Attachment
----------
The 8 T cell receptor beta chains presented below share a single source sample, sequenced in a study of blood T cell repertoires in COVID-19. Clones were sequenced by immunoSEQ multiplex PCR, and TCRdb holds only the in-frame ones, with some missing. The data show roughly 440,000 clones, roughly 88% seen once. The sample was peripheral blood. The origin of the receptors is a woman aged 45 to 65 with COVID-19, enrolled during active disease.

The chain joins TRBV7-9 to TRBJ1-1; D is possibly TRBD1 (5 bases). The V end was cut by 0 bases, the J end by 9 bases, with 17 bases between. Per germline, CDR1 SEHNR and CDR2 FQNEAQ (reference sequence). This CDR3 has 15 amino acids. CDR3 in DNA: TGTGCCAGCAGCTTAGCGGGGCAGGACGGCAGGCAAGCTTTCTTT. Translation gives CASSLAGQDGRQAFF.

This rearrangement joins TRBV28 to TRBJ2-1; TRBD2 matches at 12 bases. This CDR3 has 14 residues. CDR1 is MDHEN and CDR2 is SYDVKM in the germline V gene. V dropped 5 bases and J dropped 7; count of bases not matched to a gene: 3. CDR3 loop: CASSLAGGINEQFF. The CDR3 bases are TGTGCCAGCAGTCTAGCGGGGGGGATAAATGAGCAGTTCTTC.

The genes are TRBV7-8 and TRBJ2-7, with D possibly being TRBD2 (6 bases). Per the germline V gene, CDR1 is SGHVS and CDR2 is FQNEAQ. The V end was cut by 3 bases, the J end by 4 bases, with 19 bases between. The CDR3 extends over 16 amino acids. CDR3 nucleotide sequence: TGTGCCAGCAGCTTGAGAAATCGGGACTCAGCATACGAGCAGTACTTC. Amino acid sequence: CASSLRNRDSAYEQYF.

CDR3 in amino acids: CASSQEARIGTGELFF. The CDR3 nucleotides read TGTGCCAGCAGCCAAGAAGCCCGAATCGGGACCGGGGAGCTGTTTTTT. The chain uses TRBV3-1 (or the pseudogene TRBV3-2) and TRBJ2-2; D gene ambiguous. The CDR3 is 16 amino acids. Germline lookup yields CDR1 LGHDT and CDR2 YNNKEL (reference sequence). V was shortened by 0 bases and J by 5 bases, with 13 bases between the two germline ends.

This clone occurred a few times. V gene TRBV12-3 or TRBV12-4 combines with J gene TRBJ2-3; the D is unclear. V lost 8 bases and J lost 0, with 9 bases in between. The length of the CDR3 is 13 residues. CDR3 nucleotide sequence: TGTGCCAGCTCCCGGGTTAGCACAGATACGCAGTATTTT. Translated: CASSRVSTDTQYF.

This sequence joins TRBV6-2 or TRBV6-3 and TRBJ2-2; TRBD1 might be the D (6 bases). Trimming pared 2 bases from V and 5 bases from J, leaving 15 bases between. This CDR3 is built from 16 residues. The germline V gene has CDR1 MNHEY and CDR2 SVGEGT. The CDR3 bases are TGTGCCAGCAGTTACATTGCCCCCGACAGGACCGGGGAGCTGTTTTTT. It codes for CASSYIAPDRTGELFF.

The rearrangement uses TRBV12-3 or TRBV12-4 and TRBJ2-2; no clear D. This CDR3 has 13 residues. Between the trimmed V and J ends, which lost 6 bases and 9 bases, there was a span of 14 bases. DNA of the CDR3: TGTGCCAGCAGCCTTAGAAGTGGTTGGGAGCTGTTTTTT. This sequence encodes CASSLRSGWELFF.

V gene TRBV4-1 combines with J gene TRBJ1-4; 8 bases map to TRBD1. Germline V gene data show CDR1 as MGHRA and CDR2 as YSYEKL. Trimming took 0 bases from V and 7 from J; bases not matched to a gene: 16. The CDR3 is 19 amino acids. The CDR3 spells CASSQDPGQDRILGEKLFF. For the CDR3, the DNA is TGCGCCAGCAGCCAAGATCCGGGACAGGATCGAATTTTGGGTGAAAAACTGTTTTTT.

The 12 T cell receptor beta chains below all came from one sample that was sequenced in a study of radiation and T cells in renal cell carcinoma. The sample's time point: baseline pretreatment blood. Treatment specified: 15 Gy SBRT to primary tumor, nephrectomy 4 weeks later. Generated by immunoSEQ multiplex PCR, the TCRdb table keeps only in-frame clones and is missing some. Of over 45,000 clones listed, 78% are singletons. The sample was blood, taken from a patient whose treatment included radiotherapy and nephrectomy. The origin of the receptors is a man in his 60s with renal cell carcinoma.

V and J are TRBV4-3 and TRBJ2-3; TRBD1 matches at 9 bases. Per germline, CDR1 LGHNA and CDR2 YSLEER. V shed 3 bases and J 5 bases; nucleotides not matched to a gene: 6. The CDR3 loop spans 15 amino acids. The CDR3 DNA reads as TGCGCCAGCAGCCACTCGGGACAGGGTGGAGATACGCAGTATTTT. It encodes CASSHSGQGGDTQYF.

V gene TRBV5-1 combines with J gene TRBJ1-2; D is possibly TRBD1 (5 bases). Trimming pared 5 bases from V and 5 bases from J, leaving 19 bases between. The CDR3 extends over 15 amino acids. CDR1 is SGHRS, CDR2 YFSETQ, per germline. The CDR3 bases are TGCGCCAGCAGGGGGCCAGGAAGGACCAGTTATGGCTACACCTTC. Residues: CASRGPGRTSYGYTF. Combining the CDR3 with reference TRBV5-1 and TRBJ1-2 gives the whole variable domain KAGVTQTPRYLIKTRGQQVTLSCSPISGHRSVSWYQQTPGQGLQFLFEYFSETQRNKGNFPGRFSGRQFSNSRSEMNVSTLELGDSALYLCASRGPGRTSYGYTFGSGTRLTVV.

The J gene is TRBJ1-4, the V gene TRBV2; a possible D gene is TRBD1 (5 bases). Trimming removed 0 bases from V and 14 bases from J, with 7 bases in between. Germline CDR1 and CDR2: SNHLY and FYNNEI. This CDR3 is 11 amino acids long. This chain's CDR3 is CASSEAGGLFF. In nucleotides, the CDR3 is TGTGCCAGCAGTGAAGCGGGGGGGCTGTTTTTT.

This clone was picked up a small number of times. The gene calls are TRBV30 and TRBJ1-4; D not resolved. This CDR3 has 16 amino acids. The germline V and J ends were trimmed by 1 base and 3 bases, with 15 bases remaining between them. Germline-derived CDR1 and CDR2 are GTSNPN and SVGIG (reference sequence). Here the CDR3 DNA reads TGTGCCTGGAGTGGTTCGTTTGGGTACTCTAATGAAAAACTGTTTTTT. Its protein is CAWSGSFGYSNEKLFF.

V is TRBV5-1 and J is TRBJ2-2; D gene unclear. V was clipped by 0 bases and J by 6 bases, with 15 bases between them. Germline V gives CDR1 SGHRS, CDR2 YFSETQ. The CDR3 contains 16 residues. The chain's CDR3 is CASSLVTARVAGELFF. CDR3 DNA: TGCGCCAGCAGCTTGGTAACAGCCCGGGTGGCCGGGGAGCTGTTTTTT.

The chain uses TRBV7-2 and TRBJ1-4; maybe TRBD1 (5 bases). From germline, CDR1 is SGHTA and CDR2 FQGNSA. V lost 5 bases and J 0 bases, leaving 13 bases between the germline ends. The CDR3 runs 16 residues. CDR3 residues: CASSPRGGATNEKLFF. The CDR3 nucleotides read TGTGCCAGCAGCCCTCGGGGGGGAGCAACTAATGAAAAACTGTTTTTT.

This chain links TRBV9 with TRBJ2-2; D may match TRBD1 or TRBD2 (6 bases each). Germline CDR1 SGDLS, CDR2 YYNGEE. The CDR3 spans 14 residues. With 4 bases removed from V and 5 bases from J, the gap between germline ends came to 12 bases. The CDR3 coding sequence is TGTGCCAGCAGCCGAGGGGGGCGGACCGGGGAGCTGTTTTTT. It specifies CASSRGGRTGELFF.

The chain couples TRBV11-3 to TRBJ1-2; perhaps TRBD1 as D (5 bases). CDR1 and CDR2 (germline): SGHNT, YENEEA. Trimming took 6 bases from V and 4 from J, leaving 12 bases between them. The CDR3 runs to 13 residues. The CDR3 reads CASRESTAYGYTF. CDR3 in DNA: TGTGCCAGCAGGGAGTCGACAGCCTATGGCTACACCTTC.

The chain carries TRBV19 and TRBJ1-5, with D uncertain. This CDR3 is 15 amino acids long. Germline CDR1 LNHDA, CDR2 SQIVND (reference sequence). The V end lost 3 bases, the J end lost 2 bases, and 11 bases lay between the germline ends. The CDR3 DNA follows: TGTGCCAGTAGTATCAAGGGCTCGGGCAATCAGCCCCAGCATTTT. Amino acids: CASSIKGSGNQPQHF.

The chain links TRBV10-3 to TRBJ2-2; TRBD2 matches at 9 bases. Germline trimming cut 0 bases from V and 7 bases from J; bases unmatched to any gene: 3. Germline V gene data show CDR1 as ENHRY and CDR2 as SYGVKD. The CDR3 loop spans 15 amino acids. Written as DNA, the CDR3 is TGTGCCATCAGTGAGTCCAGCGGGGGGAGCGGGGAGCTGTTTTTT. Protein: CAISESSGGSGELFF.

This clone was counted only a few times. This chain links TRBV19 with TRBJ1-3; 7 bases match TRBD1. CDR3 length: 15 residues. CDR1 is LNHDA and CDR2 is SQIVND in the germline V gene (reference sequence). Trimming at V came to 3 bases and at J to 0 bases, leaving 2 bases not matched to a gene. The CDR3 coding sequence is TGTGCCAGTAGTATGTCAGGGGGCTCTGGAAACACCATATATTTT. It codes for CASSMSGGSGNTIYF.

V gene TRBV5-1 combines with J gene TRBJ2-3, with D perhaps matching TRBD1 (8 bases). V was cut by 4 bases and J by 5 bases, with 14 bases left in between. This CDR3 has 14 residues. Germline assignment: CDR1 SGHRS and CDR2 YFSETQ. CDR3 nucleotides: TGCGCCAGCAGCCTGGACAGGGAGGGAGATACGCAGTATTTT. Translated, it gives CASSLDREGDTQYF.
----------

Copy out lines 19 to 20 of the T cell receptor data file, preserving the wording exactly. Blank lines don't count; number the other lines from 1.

The chain carries TRBV19 and TRBJ1-5, with D uncertain. This CDR3 is 15 amino acids long. Germline CDR1 LNHDA, CDR2 SQIVND (reference sequence). The V end lost 3 bases, the J end lost 2 bases, and 11 bases lay between the germline ends. The CDR3 DNA follows: TGTGCCAGTAGTATCAAGGGCTCGGGCAATCAGCCCCAGCATTTT. Amino acids: CASSIKGSGNQPQHF.

The chain links TRBV10-3 to TRBJ2-2; TRBD2 matches at 9 bases. Germline trimming cut 0 bases from V and 7 bases from J; bases unmatched to any gene: 3. Germline V gene data show CDR1 as ENHRY and CDR2 as SYGVKD. The CDR3 loop spans 15 amino acids. Written as DNA, the CDR3 is TGTGCCATCAGTGAGTCCAGCGGGGGGAGCGGGGAGCTGTTTTTT. Protein: CAISESSGGSGELFF.